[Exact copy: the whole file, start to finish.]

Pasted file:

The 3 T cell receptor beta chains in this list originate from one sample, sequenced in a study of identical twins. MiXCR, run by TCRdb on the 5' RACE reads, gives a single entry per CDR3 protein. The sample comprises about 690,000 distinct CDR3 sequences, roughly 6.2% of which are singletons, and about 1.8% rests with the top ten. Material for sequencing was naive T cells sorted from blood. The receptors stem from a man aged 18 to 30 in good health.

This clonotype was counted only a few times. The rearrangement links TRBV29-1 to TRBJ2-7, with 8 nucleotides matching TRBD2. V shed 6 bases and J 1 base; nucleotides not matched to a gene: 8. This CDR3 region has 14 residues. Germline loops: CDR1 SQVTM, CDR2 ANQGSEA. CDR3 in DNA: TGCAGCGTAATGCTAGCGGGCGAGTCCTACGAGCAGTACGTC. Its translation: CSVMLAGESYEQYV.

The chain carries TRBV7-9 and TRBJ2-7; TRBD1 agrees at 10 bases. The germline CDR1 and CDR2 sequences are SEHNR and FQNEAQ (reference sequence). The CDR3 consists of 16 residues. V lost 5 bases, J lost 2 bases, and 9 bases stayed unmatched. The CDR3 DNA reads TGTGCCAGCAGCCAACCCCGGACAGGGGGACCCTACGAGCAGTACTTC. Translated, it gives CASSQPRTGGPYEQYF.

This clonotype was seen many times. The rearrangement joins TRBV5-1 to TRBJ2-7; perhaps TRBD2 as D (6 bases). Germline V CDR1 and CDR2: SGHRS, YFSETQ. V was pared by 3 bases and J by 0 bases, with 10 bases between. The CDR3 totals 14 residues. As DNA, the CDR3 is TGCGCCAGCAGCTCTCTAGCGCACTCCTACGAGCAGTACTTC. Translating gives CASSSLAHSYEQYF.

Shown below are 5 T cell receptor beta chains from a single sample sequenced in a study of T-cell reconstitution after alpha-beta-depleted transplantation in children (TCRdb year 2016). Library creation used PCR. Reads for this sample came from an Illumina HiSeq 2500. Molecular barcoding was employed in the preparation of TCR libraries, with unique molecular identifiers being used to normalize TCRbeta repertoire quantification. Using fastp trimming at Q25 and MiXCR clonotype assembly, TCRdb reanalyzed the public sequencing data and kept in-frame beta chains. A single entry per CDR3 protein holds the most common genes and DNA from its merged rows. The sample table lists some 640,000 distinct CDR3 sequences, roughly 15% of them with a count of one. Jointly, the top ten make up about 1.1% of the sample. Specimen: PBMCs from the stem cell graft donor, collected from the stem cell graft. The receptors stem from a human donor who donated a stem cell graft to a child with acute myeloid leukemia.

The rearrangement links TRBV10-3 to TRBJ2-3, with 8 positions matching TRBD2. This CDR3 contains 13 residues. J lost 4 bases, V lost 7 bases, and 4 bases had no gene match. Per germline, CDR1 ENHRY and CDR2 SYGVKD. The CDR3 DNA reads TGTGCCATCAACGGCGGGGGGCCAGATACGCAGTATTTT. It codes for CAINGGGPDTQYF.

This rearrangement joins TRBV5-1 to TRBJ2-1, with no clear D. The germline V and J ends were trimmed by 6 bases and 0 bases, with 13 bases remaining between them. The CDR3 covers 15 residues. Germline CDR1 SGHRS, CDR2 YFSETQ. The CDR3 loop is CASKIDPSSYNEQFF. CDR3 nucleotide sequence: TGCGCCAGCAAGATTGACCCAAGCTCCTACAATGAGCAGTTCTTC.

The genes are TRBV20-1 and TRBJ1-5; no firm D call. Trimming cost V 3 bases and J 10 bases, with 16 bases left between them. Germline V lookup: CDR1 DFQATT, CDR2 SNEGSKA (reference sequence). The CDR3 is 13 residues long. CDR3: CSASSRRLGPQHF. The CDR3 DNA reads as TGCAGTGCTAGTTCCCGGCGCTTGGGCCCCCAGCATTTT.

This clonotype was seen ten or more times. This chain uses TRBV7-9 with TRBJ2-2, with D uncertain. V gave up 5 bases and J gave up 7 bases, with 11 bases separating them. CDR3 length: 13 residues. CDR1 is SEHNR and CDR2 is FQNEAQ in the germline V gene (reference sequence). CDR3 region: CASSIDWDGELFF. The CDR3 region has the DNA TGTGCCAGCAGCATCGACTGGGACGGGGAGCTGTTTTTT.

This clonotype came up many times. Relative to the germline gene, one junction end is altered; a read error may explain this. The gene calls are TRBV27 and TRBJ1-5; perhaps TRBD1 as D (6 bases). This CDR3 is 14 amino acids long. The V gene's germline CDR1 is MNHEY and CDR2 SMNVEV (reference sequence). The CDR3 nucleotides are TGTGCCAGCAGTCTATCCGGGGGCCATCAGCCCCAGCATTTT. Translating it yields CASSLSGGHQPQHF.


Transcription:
The 3 T cell receptor beta chains in this list originate from one sample, sequenced in a study of identical twins. MiXCR, run by TCRdb on the 5' RACE reads, gives a single entry per CDR3 protein. The sample comprises about 690,000 distinct CDR3 sequences, roughly 6.2% of which are singletons, and about 1.8% rests with the top ten. Material for sequencing was naive T cells sorted from blood. The receptors stem from a man aged 18 to 30 in good health.

This clonotype was counted only a few times. The rearrangement links TRBV29-1 to TRBJ2-7, with 8 nucleotides matching TRBD2. V shed 6 bases and J 1 base; nucleotides not matched to a gene: 8. This CDR3 region has 14 residues. Germline loops: CDR1 SQVTM, CDR2 ANQGSEA. CDR3 in DNA: TGCAGCGTAATGCTAGCGGGCGAGTCCTACGAGCAGTACGTC. Its translation: CSVMLAGESYEQYV.

The chain carries TRBV7-9 and TRBJ2-7; TRBD1 agrees at 10 bases. The germline CDR1 and CDR2 sequences are SEHNR and FQNEAQ (reference sequence). The CDR3 consists of 16 residues. V lost 5 bases, J lost 2 bases, and 9 bases stayed unmatched. The CDR3 DNA reads TGTGCCAGCAGCCAACCCCGGACAGGGGGACCCTACGAGCAGTACTTC. Translated, it gives CASSQPRTGGPYEQYF.

This clonotype was seen many times. The rearrangement joins TRBV5-1 to TRBJ2-7; perhaps TRBD2 as D (6 bases). Germline V CDR1 and CDR2: SGHRS, YFSETQ. V was pared by 3 bases and J by 0 bases, with 10 bases between. The CDR3 totals 14 residues. As DNA, the CDR3 is TGCGCCAGCAGCTCTCTAGCGCACTCCTACGAGCAGTACTTC. Translating gives CASSSLAHSYEQYF.

Shown below are 5 T cell receptor beta chains from a single sample sequenced in a study of T-cell reconstitution after alpha-beta-depleted transplantation in children (TCRdb year 2016). Library creation used PCR. Reads for this sample came from an Illumina HiSeq 2500. Molecular barcoding was employed in the preparation of TCR libraries, with unique molecular identifiers being used to normalize TCRbeta repertoire quantification. Using fastp trimming at Q25 and MiXCR clonotype assembly, TCRdb reanalyzed the public sequencing data and kept in-frame beta chains. A single entry per CDR3 protein holds the most common genes and DNA from its merged rows. The sample table lists some 640,000 distinct CDR3 sequences, roughly 15% of them with a count of one. Jointly, the top ten make up about 1.1% of the sample. Specimen: PBMCs from the stem cell graft donor, collected from the stem cell graft. The receptors stem from a human donor who donated a stem cell graft to a child with acute myeloid leukemia.

The rearrangement links TRBV10-3 to TRBJ2-3, with 8 positions matching TRBD2. This CDR3 contains 13 residues. J lost 4 bases, V lost 7 bases, and 4 bases had no gene match. Per germline, CDR1 ENHRY and CDR2 SYGVKD. The CDR3 DNA reads TGTGCCATCAACGGCGGGGGGCCAGATACGCAGTATTTT. It codes for CAINGGGPDTQYF.

This rearrangement joins TRBV5-1 to TRBJ2-1, with no clear D. The germline V and J ends were trimmed by 6 bases and 0 bases, with 13 bases remaining between them. The CDR3 covers 15 residues. Germline CDR1 SGHRS, CDR2 YFSETQ. The CDR3 loop is CASKIDPSSYNEQFF. CDR3 nucleotide sequence: TGCGCCAGCAAGATTGACCCAAGCTCCTACAATGAGCAGTTCTTC.

The genes are TRBV20-1 and TRBJ1-5; no firm D call. Trimming cost V 3 bases and J 10 bases, with 16 bases left between them. Germline V lookup: CDR1 DFQATT, CDR2 SNEGSKA (reference sequence). The CDR3 is 13 residues long. CDR3: CSASSRRLGPQHF. The CDR3 DNA reads as TGCAGTGCTAGTTCCCGGCGCTTGGGCCCCCAGCATTTT.

This clonotype was seen ten or more times. This chain uses TRBV7-9 with TRBJ2-2, with D uncertain. V gave up 5 bases and J gave up 7 bases, with 11 bases separating them. CDR3 length: 13 residues. CDR1 is SEHNR and CDR2 is FQNEAQ in the germline V gene (reference sequence). CDR3 region: CASSIDWDGELFF. The CDR3 region has the DNA TGTGCCAGCAGCATCGACTGGGACGGGGAGCTGTTTTTT.

This clonotype came up many times. Relative to the germline gene, one junction end is altered; a read error may explain this. The gene calls are TRBV27 and TRBJ1-5; perhaps TRBD1 as D (6 bases). This CDR3 is 14 amino acids long. The V gene's germline CDR1 is MNHEY and CDR2 SMNVEV (reference sequence). The CDR3 nucleotides are TGTGCCAGCAGTCTATCCGGGGGCCATCAGCCCCAGCATTTT. Translating it yields CASSLSGGHQPQHF.